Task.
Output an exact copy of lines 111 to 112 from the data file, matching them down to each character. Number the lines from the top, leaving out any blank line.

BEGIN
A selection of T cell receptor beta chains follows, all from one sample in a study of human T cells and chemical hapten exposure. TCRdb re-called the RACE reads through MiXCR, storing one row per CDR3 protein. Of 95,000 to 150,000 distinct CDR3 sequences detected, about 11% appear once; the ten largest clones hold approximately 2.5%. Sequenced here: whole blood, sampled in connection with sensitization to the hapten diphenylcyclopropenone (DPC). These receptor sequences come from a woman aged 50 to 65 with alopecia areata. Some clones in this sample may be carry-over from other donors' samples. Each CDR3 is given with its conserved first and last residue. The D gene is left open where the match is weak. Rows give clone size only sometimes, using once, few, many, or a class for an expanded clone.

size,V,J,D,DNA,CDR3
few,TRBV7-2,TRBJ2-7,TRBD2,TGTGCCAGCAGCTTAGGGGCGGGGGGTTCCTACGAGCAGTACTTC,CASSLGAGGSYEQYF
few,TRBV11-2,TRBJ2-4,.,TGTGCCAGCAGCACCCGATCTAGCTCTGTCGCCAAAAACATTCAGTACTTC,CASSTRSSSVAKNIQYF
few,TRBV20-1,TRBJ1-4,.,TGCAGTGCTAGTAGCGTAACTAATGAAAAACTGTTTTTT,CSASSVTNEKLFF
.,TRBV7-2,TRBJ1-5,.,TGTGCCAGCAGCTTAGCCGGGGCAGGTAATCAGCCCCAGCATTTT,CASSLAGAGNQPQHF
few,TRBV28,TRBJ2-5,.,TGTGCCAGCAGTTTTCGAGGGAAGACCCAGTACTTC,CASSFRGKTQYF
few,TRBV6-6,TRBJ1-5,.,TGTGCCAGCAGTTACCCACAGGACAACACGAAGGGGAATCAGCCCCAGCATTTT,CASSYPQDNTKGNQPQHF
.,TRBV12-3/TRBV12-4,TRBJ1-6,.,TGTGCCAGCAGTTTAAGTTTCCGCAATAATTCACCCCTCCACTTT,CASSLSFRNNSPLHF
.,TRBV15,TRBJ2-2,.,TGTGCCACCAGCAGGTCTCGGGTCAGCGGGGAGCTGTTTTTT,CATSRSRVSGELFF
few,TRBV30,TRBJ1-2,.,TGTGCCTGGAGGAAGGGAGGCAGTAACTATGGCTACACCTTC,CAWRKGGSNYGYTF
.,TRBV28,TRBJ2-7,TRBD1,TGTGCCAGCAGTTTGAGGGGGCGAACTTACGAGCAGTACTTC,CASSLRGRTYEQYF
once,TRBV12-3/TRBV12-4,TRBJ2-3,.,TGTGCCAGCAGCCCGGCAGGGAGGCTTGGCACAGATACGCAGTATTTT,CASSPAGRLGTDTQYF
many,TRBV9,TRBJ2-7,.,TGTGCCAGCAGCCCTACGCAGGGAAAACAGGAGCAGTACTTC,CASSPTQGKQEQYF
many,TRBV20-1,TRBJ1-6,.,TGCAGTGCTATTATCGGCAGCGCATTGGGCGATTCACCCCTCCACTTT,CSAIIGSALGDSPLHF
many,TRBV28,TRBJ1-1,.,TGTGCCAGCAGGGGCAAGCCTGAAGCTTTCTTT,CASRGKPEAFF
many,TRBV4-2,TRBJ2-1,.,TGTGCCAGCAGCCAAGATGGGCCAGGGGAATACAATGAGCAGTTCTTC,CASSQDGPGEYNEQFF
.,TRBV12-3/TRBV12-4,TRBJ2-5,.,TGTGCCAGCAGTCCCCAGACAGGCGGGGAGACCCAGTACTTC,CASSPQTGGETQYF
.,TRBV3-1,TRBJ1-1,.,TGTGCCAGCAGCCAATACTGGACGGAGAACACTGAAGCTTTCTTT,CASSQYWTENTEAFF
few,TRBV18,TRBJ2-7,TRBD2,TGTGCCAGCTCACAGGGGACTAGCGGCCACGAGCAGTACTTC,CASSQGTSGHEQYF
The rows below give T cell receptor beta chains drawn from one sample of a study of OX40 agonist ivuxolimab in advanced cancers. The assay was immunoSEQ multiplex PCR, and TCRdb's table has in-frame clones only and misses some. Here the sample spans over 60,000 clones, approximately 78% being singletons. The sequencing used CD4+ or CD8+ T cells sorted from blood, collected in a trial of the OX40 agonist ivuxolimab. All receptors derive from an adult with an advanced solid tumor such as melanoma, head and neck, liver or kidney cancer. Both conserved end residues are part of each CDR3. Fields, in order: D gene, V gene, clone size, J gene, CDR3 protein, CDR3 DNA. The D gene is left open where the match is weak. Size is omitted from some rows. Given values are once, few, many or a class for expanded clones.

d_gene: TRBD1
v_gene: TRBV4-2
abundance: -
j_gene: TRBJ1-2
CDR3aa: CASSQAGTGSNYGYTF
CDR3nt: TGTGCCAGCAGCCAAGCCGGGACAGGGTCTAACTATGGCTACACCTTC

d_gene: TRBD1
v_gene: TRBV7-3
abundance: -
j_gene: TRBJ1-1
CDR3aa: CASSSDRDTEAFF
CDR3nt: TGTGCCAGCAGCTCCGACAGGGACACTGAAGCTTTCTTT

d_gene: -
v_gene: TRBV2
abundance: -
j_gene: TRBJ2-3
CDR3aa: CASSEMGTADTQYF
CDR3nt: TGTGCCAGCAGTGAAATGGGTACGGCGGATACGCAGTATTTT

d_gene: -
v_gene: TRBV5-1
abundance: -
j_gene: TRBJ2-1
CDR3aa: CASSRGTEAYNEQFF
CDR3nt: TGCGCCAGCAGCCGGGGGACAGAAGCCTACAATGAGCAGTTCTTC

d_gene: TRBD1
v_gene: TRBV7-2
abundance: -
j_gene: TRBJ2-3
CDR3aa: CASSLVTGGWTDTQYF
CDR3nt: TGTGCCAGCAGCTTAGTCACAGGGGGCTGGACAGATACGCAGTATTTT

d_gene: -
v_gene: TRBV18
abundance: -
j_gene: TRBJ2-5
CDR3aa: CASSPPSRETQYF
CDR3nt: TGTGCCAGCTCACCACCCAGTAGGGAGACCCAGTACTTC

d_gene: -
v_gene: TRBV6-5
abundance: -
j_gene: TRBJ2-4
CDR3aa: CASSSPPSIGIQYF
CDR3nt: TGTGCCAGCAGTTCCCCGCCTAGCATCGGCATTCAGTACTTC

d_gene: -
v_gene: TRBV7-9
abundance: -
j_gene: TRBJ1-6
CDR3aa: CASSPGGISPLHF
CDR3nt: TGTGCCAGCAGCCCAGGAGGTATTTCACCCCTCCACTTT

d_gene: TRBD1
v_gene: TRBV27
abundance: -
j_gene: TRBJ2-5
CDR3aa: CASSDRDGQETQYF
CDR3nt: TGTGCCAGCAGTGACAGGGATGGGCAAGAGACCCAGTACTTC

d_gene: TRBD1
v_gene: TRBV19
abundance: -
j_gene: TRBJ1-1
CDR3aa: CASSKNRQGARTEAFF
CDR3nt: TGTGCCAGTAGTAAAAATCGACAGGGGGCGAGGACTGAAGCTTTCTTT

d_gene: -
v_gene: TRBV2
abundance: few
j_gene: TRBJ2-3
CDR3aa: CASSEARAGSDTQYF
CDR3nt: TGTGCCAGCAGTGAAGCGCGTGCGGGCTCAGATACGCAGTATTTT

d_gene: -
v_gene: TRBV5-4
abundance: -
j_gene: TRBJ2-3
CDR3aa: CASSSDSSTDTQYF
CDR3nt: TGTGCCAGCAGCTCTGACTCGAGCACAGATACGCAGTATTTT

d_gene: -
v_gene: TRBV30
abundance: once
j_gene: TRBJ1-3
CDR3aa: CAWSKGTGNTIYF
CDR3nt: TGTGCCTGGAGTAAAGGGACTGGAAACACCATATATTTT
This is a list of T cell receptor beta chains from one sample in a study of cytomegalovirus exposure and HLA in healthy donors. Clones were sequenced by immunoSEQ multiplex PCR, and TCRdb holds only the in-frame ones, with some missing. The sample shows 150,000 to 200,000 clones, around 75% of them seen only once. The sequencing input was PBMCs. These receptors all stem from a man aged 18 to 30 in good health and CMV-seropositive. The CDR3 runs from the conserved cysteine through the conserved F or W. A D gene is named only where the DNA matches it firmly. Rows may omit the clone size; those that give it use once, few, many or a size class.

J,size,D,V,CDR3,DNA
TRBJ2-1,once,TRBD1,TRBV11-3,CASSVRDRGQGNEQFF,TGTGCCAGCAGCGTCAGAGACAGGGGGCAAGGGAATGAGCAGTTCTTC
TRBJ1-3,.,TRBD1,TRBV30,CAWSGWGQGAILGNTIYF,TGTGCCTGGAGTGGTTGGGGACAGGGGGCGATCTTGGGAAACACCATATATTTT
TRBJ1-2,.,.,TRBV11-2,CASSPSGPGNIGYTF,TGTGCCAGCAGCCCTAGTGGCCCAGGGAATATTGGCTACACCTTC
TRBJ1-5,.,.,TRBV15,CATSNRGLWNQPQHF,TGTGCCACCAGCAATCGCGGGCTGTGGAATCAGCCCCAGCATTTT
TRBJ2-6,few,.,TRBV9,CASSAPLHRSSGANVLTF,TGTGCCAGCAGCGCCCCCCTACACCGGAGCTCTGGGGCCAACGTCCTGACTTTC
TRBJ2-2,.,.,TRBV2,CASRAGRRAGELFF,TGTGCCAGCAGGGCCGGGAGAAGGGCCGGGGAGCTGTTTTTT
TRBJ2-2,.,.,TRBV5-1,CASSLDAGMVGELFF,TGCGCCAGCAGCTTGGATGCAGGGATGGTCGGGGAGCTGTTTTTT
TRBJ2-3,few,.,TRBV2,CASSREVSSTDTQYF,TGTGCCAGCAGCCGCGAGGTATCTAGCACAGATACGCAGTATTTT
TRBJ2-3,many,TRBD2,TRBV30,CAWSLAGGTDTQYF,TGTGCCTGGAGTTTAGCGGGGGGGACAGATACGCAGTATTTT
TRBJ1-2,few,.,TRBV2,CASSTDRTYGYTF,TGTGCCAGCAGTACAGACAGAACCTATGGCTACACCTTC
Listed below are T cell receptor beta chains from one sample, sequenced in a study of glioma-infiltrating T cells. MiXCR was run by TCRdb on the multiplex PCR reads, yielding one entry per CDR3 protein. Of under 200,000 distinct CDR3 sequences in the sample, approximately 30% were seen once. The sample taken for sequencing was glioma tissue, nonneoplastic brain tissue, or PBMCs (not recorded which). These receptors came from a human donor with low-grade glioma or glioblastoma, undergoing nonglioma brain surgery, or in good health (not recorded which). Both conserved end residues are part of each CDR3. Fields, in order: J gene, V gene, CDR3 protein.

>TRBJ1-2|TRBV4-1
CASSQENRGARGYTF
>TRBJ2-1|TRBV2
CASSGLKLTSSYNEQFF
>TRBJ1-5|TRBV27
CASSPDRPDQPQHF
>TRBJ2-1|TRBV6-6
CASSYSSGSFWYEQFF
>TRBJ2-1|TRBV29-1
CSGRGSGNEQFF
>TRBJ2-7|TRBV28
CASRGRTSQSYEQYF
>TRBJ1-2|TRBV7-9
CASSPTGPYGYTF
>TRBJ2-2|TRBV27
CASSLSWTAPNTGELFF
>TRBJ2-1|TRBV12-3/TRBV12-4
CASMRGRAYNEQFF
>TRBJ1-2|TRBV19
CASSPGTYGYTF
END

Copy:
TRBJ1-2,few,.,TRBV2,CASSTDRTYGYTF,TGTGCCAGCAGTACAGACAGAACCTATGGCTACACCTTC
Listed below are T cell receptor beta chains from one sample, sequenced in a study of glioma-infiltrating T cells. MiXCR was run by TCRdb on the multiplex PCR reads, yielding one entry per CDR3 protein. Of under 200,000 distinct CDR3 sequences in the sample, approximately 30% were seen once. The sample taken for sequencing was glioma tissue, nonneoplastic brain tissue, or PBMCs (not recorded which). These receptors came from a human donor with low-grade glioma or glioblastoma, undergoing nonglioma brain surgery, or in good health (not recorded which). Both conserved end residues are part of each CDR3. Fields, in order: J gene, V gene, CDR3 protein.